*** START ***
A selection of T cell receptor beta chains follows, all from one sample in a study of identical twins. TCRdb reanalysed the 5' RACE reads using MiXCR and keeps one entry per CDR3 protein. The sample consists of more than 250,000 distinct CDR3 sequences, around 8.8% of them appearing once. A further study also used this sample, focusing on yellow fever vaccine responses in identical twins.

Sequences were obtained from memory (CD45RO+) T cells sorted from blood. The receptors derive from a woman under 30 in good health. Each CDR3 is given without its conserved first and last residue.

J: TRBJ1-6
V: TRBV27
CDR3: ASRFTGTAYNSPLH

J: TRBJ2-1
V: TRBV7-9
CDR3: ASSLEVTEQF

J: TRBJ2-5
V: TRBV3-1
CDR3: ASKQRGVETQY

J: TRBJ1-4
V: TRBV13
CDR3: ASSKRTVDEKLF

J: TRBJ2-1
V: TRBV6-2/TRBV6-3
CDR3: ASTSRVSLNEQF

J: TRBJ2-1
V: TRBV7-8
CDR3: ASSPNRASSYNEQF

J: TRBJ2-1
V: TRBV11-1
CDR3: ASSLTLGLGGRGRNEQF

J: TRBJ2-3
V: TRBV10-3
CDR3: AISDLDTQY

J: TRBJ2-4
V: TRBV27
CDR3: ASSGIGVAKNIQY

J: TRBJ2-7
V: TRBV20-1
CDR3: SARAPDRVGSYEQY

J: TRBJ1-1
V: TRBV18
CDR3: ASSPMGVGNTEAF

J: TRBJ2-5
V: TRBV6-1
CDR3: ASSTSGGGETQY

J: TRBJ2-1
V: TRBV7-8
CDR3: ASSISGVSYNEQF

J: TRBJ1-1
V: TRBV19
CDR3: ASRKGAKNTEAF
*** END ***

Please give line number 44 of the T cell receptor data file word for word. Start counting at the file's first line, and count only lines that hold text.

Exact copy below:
CDR3: ASRKGAKNTEAF